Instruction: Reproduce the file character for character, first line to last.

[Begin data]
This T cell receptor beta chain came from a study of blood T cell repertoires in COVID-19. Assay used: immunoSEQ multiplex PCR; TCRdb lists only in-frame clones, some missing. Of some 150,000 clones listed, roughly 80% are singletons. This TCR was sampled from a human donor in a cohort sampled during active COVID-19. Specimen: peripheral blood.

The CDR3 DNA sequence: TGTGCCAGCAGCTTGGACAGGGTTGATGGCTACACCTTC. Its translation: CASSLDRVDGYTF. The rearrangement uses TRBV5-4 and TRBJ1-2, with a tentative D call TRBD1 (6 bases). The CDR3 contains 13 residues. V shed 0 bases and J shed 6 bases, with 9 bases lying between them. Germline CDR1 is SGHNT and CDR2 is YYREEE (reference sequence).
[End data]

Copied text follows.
This T cell receptor beta chain came from a study of blood T cell repertoires in COVID-19. Assay used: immunoSEQ multiplex PCR; TCRdb lists only in-frame clones, some missing. Of some 150,000 clones listed, roughly 80% are singletons. This TCR was sampled from a human donor in a cohort sampled during active COVID-19. Specimen: peripheral blood.

The CDR3 DNA sequence: TGTGCCAGCAGCTTGGACAGGGTTGATGGCTACACCTTC. Its translation: CASSLDRVDGYTF. The rearrangement uses TRBV5-4 and TRBJ1-2, with a tentative D call TRBD1 (6 bases). The CDR3 contains 13 residues. V shed 0 bases and J shed 6 bases, with 9 bases lying between them. Germline CDR1 is SGHNT and CDR2 is YYREEE (reference sequence).